If an individual used to be a highly compensated and skilled professional but is now working temporary to make ends meet - their ability to consume and support the economy is greatly diminished. In February, for example, about 160k of the 227k jobs were "low paying" work. This is why we continue to see wage growth stagnant even while hours works expands. If we dig deeper into the numbers we find that temporary hires have consistently made up larger portions of the non-farm payroll numbers. This all matters because the standard inflation models use the unemployment rate as a way to determine the amount of slack in the economy, and hence wage pressure. Finally, and most importantly, low paying jobs generate far less in tax revenue which is critical and a reason why, even with the supposed growth in the economy over the last few months, the nation's deficit increased.
Furthermore, as we have discussed over the last couple of months, the abnormally mild winter likely skewed the employment data as there were considerably fewer reports of people not reporting to work as a result of the weather this winter. The average from December through February this year was 170,000 workers compared to the historical average of 290,000 and clearly well below the last two years. Once we begin to measure employment data in more normal seasonal weather we may likely see negative revisions to the data. I realize that this is all very confusing.Employment And Population
Are we creating new jobs? The answer is probably yes. Unfortunately, most of them, as discussed, are much lower paying jobs which likely explains the declines in payroll taxes. The real issue is that while we focus on the weekly jobless claims and the monthly employment data from week to week and month to month we are missing the much bigger picture. The population in the country also continues to grow. This is why the employment level relative to the population in the U.S.. has continued to be mired at levels not seen since the early 80's. The difference is that in the 80's the employment to population was increasing - not declining as it is today.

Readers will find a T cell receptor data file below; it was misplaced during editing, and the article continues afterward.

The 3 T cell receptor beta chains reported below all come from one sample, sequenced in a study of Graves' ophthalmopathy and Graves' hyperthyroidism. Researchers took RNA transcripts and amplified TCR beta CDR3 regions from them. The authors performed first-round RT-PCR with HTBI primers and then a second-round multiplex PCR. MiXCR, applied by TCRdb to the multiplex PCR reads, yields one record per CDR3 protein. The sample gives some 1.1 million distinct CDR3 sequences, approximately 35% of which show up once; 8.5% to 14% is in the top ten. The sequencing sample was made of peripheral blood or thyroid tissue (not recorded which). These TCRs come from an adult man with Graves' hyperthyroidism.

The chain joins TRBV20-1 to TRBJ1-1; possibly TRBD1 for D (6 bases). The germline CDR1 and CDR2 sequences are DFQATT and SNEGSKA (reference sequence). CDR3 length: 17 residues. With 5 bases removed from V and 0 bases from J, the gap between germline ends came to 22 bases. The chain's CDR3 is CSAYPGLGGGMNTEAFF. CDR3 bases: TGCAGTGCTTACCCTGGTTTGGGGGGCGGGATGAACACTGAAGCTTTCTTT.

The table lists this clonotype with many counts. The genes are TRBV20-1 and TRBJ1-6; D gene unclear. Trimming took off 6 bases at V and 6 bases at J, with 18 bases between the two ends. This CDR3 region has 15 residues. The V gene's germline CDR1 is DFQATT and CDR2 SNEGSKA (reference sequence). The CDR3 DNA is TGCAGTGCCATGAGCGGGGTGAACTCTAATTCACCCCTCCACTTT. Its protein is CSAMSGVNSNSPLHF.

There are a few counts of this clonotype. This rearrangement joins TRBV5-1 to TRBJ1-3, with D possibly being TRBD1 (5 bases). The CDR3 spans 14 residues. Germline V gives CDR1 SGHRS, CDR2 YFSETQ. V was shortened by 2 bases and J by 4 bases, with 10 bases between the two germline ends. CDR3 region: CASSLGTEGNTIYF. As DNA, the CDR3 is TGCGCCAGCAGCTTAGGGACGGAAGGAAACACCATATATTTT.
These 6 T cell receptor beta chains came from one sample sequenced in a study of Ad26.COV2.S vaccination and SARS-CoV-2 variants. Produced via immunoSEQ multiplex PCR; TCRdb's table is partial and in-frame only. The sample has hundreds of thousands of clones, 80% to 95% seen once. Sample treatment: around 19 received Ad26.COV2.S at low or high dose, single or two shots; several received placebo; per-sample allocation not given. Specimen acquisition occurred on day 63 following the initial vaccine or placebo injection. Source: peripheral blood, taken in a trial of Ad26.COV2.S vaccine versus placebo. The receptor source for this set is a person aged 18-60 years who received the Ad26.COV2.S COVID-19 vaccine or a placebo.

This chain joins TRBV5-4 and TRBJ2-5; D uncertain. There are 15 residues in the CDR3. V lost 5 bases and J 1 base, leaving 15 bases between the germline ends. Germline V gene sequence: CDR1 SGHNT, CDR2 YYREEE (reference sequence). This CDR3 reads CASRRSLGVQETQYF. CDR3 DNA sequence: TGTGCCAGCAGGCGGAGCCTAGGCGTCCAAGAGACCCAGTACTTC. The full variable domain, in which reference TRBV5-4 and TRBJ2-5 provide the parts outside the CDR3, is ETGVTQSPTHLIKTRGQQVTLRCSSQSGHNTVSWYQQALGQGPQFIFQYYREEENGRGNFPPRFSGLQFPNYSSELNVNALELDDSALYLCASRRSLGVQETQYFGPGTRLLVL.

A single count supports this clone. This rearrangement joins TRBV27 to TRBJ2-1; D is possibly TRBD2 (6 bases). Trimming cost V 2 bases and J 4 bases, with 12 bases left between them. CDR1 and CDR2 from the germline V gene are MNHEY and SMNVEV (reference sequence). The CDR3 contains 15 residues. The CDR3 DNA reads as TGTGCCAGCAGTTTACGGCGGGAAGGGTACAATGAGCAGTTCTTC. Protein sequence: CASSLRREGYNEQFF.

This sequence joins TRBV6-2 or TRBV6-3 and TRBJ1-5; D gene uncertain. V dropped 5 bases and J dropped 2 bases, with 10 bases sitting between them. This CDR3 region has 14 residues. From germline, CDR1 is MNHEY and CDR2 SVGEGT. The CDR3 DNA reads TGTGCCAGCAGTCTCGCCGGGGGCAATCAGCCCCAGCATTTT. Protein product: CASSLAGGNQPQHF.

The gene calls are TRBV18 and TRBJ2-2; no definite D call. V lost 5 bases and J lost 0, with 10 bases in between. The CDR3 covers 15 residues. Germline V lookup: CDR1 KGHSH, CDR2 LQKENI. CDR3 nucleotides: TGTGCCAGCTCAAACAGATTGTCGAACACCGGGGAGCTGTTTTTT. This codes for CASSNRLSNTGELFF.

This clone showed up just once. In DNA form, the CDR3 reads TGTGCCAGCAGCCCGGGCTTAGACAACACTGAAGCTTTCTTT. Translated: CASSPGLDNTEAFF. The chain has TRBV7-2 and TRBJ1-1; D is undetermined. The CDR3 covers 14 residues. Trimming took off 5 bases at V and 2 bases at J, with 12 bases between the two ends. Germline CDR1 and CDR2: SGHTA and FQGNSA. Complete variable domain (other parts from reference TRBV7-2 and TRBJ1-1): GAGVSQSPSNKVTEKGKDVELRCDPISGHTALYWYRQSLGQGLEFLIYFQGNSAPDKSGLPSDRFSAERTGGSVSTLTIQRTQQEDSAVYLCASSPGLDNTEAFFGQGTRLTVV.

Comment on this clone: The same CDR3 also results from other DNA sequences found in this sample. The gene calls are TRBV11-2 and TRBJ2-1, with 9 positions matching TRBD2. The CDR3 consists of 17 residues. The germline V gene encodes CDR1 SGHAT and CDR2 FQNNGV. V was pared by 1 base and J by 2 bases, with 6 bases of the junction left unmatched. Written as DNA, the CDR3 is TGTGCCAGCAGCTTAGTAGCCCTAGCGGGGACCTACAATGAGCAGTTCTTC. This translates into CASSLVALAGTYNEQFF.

The issue of demographics, as baby boomers move from work life to retired life, has mounting ramifications from the economy to the financial markets. This is the real story that is unfolding. The question that we need to be asking is how many of these individuals will actually EVER retire? If we look at the household savings and income data we find that on average the bulk of individuals in the U.S. today make a average income of approximately $50k and have only slightly more saved up for retirement. With only a single year's worth of income needs in savings the demand for continuation of employment long into retirement years will put additional downward pressure on wages as the available labor pool continues to dwarf the supply of available work. The ramifications are far more important than most analysis gives credence to. (I suggest you read Boomer Demographics by Doug Short as a primer)
So, while a case can definitely be made for the seasonal adjustments to the employment data to smooth the wide swings into a more perceptible trend, the "great recession" of 2008, and the subsequent balance sheet deleveraging of the American society, may well have changed the way that we need to view the data. The models that have been developed and applied to the underlying data have never had to account for such a ravaging of the domestic economy. In the years to come we may well find that many of the economic theories that were developed after the "Great Depression" need to be revisited to account for the impact of the financial crisis to the magnitude experienced, not only domestically, but globally.
For now, however, as investors it will continue to be beneficial to look past the headline numbers, as they are bantered about by the mainstream media, and continue to view the trends of the data for what they may really be trying to tell us.